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SHE, THE JURY : Walking the Thin Line Between Stage and Docket

As an arts writer who tries to stay current, I have become an experienced audience person. Yet, no prior audience participation ever seemed so arduous or so important as several days I recently spent as a juror. The show was a long one, although there were plenty of intermissions. And both the show and the post-performance discussions will be rambling around in my memory for years to come.

Television, film and theater frequently take us into the courtroom, and many times I found myself recalling scenes from “Perry Mason” and “The Verdict.” During our deliberations, when we split seven to five again and again, I was reminded of Reginald Rose’s play, “Twelve Angry Men.”

Yet, whether based on fact or fiction, theatrical courtroom dramas are quite different from live ones. The unedited real thing includes considerable dull, repetitious and conflicting testimony, for instance. Similarly, one generally leaves the theater or turns off the TV with a sense of conclusion--something that is less common when no playwright or editor exists. On this particular case, as I assume is the situation on many civil cases, nobody was clearly the bad guy.

Permit me to set the stage. The case I was assigned to involved a traffic accident in which a car and a truck collided. The automobile driver, who claimed severe back and other injuries, was suing the trucking company. We had to decide who was responsible for the accident. Then we had to decide whether the accident was a cause of the plaintiff’s medical problems.

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Doctor after doctor marched to the witness stand. There were blow-ups of X-rays and of more intricate myelograms. We all came to know the plaintiff’s back intimately. One doctor brought in diagrams and charts showing how the spine ages and deteriorates, and all of us in the jury box began to sit straighter.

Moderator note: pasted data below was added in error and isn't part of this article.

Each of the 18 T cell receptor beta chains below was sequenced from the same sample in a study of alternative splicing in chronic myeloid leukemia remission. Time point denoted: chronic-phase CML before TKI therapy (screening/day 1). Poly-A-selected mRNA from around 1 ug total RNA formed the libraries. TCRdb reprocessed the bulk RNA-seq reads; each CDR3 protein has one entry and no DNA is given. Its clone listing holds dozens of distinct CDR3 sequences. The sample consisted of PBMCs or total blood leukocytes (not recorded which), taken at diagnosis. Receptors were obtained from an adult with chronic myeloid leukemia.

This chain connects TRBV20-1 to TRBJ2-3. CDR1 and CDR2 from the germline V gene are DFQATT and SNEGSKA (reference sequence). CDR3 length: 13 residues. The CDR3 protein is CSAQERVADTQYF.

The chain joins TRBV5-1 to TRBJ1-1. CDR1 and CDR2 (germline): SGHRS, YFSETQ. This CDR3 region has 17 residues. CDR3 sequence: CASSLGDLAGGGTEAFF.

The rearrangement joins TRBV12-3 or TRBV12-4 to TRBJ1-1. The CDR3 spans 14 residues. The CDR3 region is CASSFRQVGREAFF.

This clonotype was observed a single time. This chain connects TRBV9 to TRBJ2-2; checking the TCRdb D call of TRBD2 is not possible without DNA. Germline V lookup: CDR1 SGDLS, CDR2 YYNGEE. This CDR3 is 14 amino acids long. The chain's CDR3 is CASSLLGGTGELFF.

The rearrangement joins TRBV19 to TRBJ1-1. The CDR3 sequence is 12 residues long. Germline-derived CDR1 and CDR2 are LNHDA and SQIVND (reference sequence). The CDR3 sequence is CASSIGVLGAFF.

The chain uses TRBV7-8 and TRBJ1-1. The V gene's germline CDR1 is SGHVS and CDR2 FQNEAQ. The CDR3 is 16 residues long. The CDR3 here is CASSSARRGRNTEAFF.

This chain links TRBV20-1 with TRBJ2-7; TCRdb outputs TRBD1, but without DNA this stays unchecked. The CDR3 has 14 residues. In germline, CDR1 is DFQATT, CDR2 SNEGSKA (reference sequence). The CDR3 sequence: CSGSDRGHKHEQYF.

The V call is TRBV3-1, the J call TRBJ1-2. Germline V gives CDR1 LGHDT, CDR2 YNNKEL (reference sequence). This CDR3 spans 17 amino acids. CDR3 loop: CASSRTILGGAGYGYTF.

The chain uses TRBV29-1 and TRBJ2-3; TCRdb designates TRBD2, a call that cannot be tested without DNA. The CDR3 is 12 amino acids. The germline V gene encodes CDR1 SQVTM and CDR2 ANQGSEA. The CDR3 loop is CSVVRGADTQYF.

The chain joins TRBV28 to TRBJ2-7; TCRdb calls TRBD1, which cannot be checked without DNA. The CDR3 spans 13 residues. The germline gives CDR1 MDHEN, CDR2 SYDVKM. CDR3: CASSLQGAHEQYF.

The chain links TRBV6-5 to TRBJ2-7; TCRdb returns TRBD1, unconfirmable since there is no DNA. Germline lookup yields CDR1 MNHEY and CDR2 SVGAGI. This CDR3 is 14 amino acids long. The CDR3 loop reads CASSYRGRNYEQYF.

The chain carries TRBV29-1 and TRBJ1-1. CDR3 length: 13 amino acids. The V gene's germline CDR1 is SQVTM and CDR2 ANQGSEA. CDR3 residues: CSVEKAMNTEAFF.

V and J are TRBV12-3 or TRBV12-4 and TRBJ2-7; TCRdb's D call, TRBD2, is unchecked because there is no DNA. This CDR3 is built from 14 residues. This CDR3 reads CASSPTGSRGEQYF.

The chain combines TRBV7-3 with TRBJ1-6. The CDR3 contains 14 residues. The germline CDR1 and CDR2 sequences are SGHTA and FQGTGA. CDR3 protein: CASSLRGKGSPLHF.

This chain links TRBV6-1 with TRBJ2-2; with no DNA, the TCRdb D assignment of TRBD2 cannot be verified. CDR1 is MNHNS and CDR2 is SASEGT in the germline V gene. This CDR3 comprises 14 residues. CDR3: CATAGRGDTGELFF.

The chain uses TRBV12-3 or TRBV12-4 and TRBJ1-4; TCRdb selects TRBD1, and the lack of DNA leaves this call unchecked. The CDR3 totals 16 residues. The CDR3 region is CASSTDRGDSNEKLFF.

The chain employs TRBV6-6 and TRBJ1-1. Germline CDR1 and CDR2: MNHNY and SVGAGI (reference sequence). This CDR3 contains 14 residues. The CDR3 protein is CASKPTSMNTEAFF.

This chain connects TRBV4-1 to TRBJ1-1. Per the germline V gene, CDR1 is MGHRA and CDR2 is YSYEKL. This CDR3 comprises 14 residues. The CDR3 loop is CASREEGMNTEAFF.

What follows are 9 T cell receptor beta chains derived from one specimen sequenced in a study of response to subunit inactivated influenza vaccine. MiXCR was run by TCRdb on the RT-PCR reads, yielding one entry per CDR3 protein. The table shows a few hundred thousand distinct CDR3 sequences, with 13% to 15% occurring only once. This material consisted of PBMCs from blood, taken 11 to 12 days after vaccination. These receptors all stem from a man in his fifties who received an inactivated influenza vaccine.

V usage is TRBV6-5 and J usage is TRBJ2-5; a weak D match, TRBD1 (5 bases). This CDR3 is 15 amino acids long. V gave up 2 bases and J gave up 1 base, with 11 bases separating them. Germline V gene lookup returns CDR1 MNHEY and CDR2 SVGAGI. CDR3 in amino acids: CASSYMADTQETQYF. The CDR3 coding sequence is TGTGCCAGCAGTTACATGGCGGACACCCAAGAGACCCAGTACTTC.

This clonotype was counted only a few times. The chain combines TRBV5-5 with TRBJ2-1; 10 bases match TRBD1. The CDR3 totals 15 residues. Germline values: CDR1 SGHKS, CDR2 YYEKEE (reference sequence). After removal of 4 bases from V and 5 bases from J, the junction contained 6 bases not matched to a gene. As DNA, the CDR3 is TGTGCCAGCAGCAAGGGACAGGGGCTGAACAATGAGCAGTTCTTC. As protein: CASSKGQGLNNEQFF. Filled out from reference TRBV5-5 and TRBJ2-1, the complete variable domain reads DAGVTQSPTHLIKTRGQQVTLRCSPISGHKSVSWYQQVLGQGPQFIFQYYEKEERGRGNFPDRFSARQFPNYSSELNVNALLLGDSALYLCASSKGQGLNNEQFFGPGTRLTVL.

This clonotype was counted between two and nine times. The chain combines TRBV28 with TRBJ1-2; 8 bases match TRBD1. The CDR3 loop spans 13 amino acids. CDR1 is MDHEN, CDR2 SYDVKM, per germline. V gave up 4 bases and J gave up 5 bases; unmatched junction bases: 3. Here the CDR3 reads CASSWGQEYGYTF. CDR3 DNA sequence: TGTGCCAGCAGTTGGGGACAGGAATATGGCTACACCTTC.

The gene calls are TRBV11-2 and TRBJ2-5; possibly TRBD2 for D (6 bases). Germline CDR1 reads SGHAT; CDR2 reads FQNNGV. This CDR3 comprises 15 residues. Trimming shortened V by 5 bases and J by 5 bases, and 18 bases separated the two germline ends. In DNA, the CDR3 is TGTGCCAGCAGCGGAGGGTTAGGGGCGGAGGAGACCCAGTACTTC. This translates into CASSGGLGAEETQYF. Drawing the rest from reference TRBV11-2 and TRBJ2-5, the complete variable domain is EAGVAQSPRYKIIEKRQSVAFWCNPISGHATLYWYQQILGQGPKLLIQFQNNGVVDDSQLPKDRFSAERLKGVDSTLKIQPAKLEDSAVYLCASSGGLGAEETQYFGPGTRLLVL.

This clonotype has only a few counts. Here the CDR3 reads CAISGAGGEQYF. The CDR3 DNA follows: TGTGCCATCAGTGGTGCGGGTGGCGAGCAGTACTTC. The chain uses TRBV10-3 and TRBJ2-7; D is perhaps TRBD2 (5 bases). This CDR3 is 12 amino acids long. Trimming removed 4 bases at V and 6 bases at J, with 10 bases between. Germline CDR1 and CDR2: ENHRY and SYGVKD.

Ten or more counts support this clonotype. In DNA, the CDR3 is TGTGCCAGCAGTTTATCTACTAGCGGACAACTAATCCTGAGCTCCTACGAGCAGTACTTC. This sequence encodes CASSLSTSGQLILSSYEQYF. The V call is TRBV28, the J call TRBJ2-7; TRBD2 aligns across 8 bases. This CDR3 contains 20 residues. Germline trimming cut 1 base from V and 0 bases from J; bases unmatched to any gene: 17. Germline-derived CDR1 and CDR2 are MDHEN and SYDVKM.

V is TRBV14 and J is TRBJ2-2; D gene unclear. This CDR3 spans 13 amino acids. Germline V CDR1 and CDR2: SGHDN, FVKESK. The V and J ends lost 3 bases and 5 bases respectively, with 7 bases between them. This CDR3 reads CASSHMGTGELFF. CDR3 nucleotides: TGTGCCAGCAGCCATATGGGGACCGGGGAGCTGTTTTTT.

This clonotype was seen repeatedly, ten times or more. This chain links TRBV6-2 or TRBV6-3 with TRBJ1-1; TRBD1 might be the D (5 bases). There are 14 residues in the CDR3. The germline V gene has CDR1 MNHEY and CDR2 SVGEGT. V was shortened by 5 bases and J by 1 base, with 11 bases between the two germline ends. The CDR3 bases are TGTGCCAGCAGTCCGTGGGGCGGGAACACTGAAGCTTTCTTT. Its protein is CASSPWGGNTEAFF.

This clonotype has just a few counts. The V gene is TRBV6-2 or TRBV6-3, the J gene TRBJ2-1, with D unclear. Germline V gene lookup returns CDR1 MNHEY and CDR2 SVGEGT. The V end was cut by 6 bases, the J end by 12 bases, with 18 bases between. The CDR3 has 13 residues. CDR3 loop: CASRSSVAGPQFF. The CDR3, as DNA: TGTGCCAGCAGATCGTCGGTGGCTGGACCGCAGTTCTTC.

The prosecuting and defense lawyers each read to us from depositions (prior written testimony) and they obviously chose the most dramatic sections. They examined and cross-examined the witnesses. Whichever attorney was talking seemed convincing, yet we knew only one of them--at most--could be correct.

After four days in the jury box, we began Act II. The setting: the jury room. There we elected the astrologer among us as our foreman, something I felt could happen only in Southern California, and under her guidance set about trying to reconstruct the accident. Since none of us knew or will ever know what really happened that day six years ago--it took the case five years to get to trial--we wrote on a blackboard all of the assorted, conflicting versions, then a composite version of how we all imagined it. Some people were very sure of how it happened, but others of us weren’t so sure at all.

Following four days of deliberations--which I feel should remain private--we returned to the courtroom. Much like the deadlock of our colleagues on the far more complex and well-covered Richard Miller spy trial, which was winding down around the same time, our vote also resulted in a hung jury.

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No longer sequestered, we finally were able to discuss the case. We were encouraged by the judge to talk with the lawyers involved. Our enticement was the possibility of unraveling some of the mysteries which had plagued us through the four days of deliberations.

Several of us did go backstage to talk with the lawyers, and our experience reminded me yet again of the theater. I have long felt that on-stage figures are best left on-stage; actors, dancers and other performers without their props and stage personas are simply too much like the rest of us.

As the courtroom emptied, I once again learned that real-life illusions are as fragile as theatrical ones. Now chatting informally with us out in the hall, the prosecuting attorney who on-stage self-righteously attacked a medical witness for the defense as living off court consultant fees, was saying offstage that his business needed witnesses like that to survive.

One juror said he hadn’t been able to sleep during the case because he worried so much about making the fair decision. Yet within minutes after the judge called a mistrial, the prosecuting attorney was talking with relish about a soccer game he planned to play later that afternoon. He may have seemed a committed idealist at the podium, but after the performance, without his makeup, he was too clearly a warrior for hire.

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I left before the others. I couldn’t go back to my seat out in the audience, but I could, finally, go home. The show was over.


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